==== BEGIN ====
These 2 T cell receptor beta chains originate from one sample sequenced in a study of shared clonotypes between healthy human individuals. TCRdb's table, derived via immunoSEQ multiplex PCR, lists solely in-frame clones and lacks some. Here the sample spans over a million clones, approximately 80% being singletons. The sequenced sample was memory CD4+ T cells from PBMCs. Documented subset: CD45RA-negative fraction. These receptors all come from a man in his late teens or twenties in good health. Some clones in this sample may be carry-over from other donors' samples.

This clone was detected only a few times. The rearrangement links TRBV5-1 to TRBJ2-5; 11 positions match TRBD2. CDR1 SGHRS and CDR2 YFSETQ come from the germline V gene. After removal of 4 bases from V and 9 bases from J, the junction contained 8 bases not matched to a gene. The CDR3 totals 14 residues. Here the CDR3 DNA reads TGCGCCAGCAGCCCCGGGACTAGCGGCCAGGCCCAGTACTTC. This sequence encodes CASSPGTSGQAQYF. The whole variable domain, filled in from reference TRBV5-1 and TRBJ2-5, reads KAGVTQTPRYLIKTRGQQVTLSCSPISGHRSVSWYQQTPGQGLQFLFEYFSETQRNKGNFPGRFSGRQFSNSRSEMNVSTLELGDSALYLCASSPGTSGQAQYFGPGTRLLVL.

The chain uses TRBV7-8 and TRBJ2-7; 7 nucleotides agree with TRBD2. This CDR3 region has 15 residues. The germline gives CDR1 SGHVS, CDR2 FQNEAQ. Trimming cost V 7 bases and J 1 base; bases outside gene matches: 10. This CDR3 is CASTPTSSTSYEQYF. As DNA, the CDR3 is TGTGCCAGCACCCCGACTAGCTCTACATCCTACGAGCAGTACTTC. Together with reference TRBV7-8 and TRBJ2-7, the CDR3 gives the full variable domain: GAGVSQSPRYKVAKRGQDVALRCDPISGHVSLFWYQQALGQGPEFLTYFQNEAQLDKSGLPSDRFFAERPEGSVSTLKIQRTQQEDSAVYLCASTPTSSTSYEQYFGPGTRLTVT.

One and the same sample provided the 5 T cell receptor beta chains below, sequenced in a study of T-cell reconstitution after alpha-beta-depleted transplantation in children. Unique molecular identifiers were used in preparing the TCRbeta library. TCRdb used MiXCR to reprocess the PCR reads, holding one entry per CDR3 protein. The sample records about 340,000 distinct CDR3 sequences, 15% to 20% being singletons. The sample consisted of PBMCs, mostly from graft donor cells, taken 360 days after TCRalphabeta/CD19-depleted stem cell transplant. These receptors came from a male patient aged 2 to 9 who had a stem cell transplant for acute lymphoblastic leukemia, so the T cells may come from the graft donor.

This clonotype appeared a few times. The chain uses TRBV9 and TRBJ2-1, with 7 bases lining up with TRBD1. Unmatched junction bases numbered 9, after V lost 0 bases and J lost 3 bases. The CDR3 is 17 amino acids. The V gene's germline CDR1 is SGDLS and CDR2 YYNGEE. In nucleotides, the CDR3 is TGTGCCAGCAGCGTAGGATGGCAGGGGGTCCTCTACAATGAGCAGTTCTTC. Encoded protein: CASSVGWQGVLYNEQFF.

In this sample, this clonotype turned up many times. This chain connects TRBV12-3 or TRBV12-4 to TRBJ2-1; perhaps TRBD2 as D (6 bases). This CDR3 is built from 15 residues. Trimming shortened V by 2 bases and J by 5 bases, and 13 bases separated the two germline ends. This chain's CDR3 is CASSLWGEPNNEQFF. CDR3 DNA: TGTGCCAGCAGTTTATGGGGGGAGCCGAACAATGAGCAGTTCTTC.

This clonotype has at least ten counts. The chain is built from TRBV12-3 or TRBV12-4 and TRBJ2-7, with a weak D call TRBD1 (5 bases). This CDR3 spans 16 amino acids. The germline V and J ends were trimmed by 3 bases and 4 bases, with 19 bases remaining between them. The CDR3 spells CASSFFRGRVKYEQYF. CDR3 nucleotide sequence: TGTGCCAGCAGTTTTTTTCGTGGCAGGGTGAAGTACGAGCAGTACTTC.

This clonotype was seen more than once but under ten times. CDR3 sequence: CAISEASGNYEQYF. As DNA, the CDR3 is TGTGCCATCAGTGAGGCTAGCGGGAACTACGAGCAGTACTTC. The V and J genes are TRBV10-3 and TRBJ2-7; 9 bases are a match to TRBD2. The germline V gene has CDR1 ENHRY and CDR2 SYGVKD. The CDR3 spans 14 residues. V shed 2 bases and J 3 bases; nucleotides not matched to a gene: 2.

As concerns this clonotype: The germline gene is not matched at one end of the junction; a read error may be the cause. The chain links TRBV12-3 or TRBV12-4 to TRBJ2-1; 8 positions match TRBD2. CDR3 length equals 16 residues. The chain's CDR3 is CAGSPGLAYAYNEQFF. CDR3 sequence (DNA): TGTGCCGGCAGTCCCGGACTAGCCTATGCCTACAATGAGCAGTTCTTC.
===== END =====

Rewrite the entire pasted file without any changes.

These 2 T cell receptor beta chains originate from one sample sequenced in a study of shared clonotypes between healthy human individuals. TCRdb's table, derived via immunoSEQ multiplex PCR, lists solely in-frame clones and lacks some. Here the sample spans over a million clones, approximately 80% being singletons. The sequenced sample was memory CD4+ T cells from PBMCs. Documented subset: CD45RA-negative fraction. These receptors all come from a man in his late teens or twenties in good health. Some clones in this sample may be carry-over from other donors' samples.

This clone was detected only a few times. The rearrangement links TRBV5-1 to TRBJ2-5; 11 positions match TRBD2. CDR1 SGHRS and CDR2 YFSETQ come from the germline V gene. After removal of 4 bases from V and 9 bases from J, the junction contained 8 bases not matched to a gene. The CDR3 totals 14 residues. Here the CDR3 DNA reads TGCGCCAGCAGCCCCGGGACTAGCGGCCAGGCCCAGTACTTC. This sequence encodes CASSPGTSGQAQYF. The whole variable domain, filled in from reference TRBV5-1 and TRBJ2-5, reads KAGVTQTPRYLIKTRGQQVTLSCSPISGHRSVSWYQQTPGQGLQFLFEYFSETQRNKGNFPGRFSGRQFSNSRSEMNVSTLELGDSALYLCASSPGTSGQAQYFGPGTRLLVL.

The chain uses TRBV7-8 and TRBJ2-7; 7 nucleotides agree with TRBD2. This CDR3 region has 15 residues. The germline gives CDR1 SGHVS, CDR2 FQNEAQ. Trimming cost V 7 bases and J 1 base; bases outside gene matches: 10. This CDR3 is CASTPTSSTSYEQYF. As DNA, the CDR3 is TGTGCCAGCACCCCGACTAGCTCTACATCCTACGAGCAGTACTTC. Together with reference TRBV7-8 and TRBJ2-7, the CDR3 gives the full variable domain: GAGVSQSPRYKVAKRGQDVALRCDPISGHVSLFWYQQALGQGPEFLTYFQNEAQLDKSGLPSDRFFAERPEGSVSTLKIQRTQQEDSAVYLCASTPTSSTSYEQYFGPGTRLTVT.

One and the same sample provided the 5 T cell receptor beta chains below, sequenced in a study of T-cell reconstitution after alpha-beta-depleted transplantation in children. Unique molecular identifiers were used in preparing the TCRbeta library. TCRdb used MiXCR to reprocess the PCR reads, holding one entry per CDR3 protein. The sample records about 340,000 distinct CDR3 sequences, 15% to 20% being singletons. The sample consisted of PBMCs, mostly from graft donor cells, taken 360 days after TCRalphabeta/CD19-depleted stem cell transplant. These receptors came from a male patient aged 2 to 9 who had a stem cell transplant for acute lymphoblastic leukemia, so the T cells may come from the graft donor.

This clonotype appeared a few times. The chain uses TRBV9 and TRBJ2-1, with 7 bases lining up with TRBD1. Unmatched junction bases numbered 9, after V lost 0 bases and J lost 3 bases. The CDR3 is 17 amino acids. The V gene's germline CDR1 is SGDLS and CDR2 YYNGEE. In nucleotides, the CDR3 is TGTGCCAGCAGCGTAGGATGGCAGGGGGTCCTCTACAATGAGCAGTTCTTC. Encoded protein: CASSVGWQGVLYNEQFF.

In this sample, this clonotype turned up many times. This chain connects TRBV12-3 or TRBV12-4 to TRBJ2-1; perhaps TRBD2 as D (6 bases). This CDR3 is built from 15 residues. Trimming shortened V by 2 bases and J by 5 bases, and 13 bases separated the two germline ends. This chain's CDR3 is CASSLWGEPNNEQFF. CDR3 DNA: TGTGCCAGCAGTTTATGGGGGGAGCCGAACAATGAGCAGTTCTTC.

This clonotype has at least ten counts. The chain is built from TRBV12-3 or TRBV12-4 and TRBJ2-7, with a weak D call TRBD1 (5 bases). This CDR3 spans 16 amino acids. The germline V and J ends were trimmed by 3 bases and 4 bases, with 19 bases remaining between them. The CDR3 spells CASSFFRGRVKYEQYF. CDR3 nucleotide sequence: TGTGCCAGCAGTTTTTTTCGTGGCAGGGTGAAGTACGAGCAGTACTTC.

This clonotype was seen more than once but under ten times. CDR3 sequence: CAISEASGNYEQYF. As DNA, the CDR3 is TGTGCCATCAGTGAGGCTAGCGGGAACTACGAGCAGTACTTC. The V and J genes are TRBV10-3 and TRBJ2-7; 9 bases are a match to TRBD2. The germline V gene has CDR1 ENHRY and CDR2 SYGVKD. The CDR3 spans 14 residues. V shed 2 bases and J 3 bases; nucleotides not matched to a gene: 2.

As concerns this clonotype: The germline gene is not matched at one end of the junction; a read error may be the cause. The chain links TRBV12-3 or TRBV12-4 to TRBJ2-1; 8 positions match TRBD2. CDR3 length equals 16 residues. The chain's CDR3 is CAGSPGLAYAYNEQFF. CDR3 sequence (DNA): TGTGCCGGCAGTCCCGGACTAGCCTATGCCTACAATGAGCAGTTCTTC.